Will this glut evolve into the classic situation of too much choice: When we have 12 to choose from versus three we might become overwhelmed and just back off from choosing any. In The New York Times David Carr floats the "b" word - that is, bubble. Here is that article (sub. req.)
If it is a bubble, then that could burst for some players sooner than later. That's because it's difficult to generate revenue for news websites. Last Tuesday, in its "Marketplace" section, The Wall Street Journal had an article presenting the financial facts beneath the heady headlines and media personalities associated with the websites. In the analysis, William Launder explains that the money usually can't come from high traffic and ads. To be a profit-maker the organization will probably sell subscriptions to products, such as niche newsletters, related to the brand and sponsor conferences. Here is that article (sub. req.)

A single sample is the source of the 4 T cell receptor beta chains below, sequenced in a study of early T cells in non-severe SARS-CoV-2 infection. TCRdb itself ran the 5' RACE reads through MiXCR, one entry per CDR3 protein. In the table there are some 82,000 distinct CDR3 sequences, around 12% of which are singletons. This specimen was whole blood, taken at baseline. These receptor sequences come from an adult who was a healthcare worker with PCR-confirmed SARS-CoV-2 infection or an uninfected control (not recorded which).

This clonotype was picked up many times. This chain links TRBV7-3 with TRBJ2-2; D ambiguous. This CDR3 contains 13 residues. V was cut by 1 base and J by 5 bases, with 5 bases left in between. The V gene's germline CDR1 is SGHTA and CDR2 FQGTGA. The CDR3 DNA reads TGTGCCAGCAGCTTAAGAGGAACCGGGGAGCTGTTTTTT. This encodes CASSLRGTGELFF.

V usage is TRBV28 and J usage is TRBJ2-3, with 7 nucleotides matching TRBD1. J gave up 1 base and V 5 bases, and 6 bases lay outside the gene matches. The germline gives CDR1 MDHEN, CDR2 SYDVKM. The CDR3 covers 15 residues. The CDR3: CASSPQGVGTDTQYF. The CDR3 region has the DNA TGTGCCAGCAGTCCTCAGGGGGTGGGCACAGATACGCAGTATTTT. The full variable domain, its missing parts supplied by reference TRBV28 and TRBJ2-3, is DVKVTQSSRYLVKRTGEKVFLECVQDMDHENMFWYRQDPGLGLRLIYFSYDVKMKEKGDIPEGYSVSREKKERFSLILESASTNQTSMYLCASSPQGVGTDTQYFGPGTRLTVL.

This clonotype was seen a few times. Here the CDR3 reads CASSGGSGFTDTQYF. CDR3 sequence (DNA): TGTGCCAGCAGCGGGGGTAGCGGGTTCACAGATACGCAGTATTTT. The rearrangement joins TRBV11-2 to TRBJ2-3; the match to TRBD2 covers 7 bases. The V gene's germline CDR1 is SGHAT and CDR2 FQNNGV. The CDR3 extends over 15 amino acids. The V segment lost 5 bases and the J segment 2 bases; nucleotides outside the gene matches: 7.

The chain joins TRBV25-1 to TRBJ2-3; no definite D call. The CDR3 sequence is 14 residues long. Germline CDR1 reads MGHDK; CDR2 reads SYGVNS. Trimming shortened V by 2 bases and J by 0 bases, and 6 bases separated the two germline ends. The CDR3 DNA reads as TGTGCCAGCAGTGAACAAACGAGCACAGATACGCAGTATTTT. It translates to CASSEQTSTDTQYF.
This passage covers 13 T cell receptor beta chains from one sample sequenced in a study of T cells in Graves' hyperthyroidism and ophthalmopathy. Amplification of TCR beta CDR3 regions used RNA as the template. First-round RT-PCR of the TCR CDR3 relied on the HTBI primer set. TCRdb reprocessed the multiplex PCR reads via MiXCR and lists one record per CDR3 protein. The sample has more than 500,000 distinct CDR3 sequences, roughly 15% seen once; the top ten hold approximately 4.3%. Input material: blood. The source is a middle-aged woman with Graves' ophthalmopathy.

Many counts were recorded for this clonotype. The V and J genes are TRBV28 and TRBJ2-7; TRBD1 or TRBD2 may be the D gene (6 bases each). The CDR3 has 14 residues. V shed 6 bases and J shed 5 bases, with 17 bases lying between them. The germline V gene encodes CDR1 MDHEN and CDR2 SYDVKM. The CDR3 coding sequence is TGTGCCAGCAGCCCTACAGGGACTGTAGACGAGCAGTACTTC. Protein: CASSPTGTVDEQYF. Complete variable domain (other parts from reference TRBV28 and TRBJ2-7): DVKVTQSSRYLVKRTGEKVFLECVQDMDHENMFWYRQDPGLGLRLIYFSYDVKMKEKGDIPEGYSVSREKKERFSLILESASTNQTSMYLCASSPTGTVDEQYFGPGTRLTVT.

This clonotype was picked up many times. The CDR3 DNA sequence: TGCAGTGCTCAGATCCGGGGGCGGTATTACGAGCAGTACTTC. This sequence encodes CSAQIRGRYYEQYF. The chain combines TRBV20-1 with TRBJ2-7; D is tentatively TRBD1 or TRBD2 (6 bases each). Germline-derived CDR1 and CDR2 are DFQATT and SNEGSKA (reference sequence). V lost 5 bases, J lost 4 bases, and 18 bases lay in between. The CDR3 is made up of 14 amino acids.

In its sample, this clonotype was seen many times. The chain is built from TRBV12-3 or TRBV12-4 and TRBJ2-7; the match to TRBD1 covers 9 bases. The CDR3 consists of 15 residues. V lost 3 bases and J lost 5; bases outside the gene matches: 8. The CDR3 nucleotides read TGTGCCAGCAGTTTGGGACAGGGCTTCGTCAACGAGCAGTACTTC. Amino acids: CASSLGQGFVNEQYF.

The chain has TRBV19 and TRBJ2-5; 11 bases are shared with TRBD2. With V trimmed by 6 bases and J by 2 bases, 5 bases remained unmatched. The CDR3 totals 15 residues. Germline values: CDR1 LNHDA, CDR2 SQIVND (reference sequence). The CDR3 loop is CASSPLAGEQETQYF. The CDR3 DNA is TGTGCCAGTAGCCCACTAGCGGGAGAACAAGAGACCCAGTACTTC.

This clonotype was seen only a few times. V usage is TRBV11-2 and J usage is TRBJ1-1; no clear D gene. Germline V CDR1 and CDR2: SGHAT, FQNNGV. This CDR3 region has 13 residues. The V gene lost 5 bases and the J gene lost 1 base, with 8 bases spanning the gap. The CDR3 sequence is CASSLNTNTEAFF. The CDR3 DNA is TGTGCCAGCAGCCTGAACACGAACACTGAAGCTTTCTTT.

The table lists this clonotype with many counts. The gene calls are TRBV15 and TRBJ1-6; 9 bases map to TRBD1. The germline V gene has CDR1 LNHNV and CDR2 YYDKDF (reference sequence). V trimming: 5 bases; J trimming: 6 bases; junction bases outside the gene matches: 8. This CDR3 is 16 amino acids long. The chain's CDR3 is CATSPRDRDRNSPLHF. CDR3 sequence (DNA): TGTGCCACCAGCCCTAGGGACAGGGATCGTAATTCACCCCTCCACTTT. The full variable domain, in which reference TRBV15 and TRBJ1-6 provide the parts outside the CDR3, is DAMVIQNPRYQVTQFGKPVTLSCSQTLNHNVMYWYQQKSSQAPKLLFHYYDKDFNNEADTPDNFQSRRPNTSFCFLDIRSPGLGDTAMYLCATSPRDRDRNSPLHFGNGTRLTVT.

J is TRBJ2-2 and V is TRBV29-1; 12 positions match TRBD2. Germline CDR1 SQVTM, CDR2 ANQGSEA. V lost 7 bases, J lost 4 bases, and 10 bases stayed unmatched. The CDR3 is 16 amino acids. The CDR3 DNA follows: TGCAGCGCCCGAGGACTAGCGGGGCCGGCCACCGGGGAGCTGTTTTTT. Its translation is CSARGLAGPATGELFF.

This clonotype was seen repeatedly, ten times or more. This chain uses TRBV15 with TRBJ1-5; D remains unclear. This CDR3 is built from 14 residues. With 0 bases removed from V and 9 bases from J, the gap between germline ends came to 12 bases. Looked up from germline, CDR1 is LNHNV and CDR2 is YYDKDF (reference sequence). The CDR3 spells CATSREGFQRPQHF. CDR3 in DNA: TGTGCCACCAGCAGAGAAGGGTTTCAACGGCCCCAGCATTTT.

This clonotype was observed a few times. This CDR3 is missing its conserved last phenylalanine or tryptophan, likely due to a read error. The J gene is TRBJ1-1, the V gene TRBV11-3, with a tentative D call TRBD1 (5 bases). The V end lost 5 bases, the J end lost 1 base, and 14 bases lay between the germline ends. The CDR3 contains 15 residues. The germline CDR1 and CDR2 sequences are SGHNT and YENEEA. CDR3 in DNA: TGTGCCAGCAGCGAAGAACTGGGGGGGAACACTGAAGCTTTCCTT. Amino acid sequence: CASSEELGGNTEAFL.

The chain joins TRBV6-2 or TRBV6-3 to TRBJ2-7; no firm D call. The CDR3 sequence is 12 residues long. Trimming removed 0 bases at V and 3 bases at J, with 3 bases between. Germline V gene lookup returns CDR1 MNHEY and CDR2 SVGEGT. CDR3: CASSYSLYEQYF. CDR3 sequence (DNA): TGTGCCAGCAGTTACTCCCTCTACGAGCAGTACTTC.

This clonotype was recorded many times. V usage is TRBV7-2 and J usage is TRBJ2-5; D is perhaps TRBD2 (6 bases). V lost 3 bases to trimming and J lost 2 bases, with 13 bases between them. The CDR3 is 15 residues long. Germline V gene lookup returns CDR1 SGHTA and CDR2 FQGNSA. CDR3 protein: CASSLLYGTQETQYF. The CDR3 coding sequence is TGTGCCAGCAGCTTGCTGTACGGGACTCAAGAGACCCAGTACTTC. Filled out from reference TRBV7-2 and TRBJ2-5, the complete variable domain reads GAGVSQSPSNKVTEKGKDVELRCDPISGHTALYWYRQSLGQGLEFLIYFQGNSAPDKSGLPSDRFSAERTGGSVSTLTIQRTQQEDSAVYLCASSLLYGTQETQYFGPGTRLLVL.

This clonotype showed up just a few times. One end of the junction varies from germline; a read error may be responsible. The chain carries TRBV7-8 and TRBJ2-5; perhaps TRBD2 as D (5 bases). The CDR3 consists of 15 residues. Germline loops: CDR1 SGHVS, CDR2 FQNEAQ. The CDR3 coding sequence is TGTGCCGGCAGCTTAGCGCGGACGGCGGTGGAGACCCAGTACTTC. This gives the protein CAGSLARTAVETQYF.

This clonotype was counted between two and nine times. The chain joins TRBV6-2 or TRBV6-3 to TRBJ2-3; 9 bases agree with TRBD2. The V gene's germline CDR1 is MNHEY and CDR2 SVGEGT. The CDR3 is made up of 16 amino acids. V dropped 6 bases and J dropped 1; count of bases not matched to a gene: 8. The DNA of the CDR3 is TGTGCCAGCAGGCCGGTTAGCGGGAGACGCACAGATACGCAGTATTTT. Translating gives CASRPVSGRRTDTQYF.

Patch, the hyperlocal news site of AOL, is in free fall. This week it laid off hundreds of journalists. Therefore, not only executives and investors have to worry if the news website will be a revenue-producer. Also content-providers have to wary about how long that assignment will last.
On the other hand, this medium may prove out to have as long and profitable a shelf life as has television. The majority of ad spend is still invested in television.